By Admin | March 5, 2007

One of the finest movies to come out of Israel and the first of that country’s cinematic output to receive an Oscar nomination for Best Foreign-Language Film, the 1964 satire “Sallah” is a wonderfully rude smack at the Promised Land’s hypocrisies and corruptions.

Set in 1949, the film follows the arrival of a family of “Oriental Jews” from a seemingly primitive Arab land in the recently-independent and fully Westernized Israel. The patriarch of the family, Sallah Shabbati, is flabbergasted that his unruly clan is not receiving contemporary housing, but is instead being dumped in a Maabara, a camp full of one-room huts that is supposed to be temporary. The emphasis is on “supposed to be” – the problems with integrating the new immigrants from the Sephardic diaspora is not an overwhelming priority.

Sallah himself confounds the Israeli authorities who come upon him. Lazy, shiftless and honestly rude, he sees his new Israeli more as a con job playground then a source of ethnic pride. In the film’s funniest sequence (and one that is still a bit shocking), Sallah openly disrupts a brazen scheme to dupe American Jews into donating funds for the planting of trees in Israel. (And don’t ask Sallah to actually dig a hole for the tree – in his one act of genuine exertion, he creates a hole that could bury a tree rather than house it!)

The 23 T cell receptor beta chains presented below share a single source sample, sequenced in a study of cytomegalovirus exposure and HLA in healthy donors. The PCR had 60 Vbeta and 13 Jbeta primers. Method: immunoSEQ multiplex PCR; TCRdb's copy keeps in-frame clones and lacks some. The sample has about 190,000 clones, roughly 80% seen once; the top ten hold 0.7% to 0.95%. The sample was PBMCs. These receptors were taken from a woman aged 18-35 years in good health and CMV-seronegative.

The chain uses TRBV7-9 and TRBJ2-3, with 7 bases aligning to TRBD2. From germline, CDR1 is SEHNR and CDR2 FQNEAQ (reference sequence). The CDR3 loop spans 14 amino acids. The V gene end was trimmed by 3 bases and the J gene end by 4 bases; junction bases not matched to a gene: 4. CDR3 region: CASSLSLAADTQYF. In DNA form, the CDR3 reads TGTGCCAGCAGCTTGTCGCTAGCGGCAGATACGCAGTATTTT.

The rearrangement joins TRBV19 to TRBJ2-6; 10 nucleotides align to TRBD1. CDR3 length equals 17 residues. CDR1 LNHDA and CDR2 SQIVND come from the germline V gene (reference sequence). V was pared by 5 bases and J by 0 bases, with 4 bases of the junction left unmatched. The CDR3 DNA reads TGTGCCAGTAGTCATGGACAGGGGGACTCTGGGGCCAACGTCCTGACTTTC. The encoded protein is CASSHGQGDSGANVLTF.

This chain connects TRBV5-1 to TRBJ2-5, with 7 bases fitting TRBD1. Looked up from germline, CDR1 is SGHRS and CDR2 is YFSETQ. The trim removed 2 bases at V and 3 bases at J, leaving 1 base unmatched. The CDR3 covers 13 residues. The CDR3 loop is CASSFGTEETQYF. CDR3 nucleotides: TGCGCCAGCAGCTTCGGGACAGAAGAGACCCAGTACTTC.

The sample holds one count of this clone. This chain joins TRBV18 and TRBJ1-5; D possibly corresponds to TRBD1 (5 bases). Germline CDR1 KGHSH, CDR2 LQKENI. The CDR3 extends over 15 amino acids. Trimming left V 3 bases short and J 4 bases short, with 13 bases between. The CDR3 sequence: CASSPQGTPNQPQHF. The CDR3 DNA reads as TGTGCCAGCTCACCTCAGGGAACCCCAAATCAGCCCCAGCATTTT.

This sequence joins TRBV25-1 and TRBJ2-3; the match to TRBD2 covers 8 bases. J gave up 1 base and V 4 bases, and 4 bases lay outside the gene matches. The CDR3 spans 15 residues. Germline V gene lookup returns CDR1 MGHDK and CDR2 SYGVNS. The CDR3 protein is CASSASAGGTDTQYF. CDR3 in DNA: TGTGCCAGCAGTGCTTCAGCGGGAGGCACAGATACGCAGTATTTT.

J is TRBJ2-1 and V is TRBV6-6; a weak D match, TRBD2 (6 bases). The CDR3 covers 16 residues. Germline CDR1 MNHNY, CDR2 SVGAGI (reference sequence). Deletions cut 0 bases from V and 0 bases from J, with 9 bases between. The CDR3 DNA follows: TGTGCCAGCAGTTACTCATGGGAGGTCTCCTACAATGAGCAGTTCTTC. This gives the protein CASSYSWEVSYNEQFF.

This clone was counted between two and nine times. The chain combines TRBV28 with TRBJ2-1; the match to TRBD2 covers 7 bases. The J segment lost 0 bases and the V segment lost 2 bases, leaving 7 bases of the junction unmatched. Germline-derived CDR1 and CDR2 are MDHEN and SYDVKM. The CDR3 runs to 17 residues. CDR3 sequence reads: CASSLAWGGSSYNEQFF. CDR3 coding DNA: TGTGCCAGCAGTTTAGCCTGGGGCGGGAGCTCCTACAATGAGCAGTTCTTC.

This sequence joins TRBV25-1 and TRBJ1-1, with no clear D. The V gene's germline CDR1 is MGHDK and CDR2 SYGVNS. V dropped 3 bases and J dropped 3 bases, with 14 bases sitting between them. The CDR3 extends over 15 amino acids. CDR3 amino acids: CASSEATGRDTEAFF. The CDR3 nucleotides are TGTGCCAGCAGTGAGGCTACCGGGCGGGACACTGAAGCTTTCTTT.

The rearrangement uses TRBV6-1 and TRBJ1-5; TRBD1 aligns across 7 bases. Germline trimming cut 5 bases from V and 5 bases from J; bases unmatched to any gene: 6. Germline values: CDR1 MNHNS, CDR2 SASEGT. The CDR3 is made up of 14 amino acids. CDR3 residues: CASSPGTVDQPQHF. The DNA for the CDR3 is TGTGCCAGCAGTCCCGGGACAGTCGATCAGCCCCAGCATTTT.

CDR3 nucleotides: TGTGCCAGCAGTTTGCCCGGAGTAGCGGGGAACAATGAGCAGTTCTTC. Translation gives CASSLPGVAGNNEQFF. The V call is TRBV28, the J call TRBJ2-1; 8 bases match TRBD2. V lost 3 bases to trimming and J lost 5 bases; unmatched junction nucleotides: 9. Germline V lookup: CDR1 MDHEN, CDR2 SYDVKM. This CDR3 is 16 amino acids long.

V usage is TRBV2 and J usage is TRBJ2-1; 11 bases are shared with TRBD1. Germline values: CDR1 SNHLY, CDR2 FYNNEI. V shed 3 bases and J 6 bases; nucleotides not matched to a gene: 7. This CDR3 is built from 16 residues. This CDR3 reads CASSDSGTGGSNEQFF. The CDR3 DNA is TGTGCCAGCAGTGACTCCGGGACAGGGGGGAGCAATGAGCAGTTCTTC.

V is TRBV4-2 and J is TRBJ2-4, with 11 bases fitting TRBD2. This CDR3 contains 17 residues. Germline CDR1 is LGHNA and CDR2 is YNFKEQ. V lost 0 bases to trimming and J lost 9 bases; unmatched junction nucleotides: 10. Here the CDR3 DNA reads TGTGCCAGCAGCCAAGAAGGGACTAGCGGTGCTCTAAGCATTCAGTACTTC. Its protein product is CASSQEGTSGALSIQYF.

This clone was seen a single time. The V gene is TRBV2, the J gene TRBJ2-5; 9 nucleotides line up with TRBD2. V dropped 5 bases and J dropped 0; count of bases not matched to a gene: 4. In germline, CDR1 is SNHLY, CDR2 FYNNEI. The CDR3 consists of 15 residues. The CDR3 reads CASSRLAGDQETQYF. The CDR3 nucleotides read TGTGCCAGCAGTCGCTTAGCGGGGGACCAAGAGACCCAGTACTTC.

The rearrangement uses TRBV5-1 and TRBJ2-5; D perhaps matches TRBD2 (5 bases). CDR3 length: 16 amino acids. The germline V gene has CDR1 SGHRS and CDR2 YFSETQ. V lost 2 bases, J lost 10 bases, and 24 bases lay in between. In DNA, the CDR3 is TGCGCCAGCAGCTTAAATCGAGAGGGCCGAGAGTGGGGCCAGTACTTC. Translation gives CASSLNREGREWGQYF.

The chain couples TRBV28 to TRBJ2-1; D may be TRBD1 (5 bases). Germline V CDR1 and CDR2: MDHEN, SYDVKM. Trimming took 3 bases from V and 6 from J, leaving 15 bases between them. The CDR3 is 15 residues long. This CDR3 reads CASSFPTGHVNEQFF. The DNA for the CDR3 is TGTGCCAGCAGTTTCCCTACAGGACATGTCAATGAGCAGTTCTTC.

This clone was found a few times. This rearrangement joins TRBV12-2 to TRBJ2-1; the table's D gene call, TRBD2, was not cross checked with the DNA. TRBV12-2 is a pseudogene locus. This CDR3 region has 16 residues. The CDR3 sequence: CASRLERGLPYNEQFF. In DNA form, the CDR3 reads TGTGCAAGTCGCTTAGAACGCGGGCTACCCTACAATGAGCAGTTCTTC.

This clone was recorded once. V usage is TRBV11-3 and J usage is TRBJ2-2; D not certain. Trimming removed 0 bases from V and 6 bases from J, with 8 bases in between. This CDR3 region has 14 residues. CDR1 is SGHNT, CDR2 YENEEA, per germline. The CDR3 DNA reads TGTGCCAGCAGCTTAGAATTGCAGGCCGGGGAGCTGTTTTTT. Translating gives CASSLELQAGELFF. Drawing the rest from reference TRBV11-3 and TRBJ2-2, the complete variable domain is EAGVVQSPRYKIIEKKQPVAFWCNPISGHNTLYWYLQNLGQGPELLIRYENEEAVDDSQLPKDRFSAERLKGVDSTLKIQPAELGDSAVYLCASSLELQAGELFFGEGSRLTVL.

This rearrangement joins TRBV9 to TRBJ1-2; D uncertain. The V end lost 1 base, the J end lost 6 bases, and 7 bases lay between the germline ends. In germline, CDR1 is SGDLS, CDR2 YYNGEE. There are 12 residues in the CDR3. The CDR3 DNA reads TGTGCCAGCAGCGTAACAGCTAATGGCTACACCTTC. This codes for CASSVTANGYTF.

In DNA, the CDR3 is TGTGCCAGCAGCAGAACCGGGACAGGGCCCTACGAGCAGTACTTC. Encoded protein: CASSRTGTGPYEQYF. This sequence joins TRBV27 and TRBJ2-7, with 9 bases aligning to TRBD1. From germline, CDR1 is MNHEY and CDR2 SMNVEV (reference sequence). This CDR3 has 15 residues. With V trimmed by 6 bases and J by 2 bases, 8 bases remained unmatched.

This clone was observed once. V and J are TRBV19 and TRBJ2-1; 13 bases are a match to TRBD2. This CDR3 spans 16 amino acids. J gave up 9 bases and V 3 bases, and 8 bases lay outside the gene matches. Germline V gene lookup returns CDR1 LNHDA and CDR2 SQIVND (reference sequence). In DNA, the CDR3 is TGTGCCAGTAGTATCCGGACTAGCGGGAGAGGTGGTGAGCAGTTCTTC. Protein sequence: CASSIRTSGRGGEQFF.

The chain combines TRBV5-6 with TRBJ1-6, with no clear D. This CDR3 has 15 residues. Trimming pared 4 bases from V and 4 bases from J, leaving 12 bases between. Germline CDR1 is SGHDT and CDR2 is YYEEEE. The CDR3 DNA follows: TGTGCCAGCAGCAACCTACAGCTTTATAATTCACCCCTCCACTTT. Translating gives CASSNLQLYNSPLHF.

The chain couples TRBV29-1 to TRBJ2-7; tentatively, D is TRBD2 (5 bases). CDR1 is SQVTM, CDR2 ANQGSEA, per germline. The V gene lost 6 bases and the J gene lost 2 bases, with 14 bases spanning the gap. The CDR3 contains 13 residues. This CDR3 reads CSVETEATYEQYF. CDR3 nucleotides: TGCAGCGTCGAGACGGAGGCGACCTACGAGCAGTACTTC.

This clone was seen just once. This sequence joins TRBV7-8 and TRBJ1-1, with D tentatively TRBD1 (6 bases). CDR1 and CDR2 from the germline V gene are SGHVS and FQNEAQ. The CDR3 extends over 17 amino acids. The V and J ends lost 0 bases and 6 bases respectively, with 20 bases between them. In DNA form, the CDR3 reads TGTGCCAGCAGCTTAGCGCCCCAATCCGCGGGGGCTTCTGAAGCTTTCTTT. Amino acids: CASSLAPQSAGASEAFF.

Much of the humor in “Sallah” might be lost on those who are unfamiliar with the conflicts between European and Sephardic Jewish cultures. However, nothing is lost in translation with the wonderfully broad and brusque performance by Topol as Sallah. The Israeli actor was only 29 when he starred in this film (the make-up job hiding his youth is truly remarkable), and his hilarious interpretation of the cantankerous immigrant who reshapes Israel to fit his needs still resonates among the pantheon of glorious movie anti-heroes. Although Topol is best known for playing Tevye in the film version of “Fiddler on the Roof,” a strong argument can be made that “Sallah” was his best movie work.

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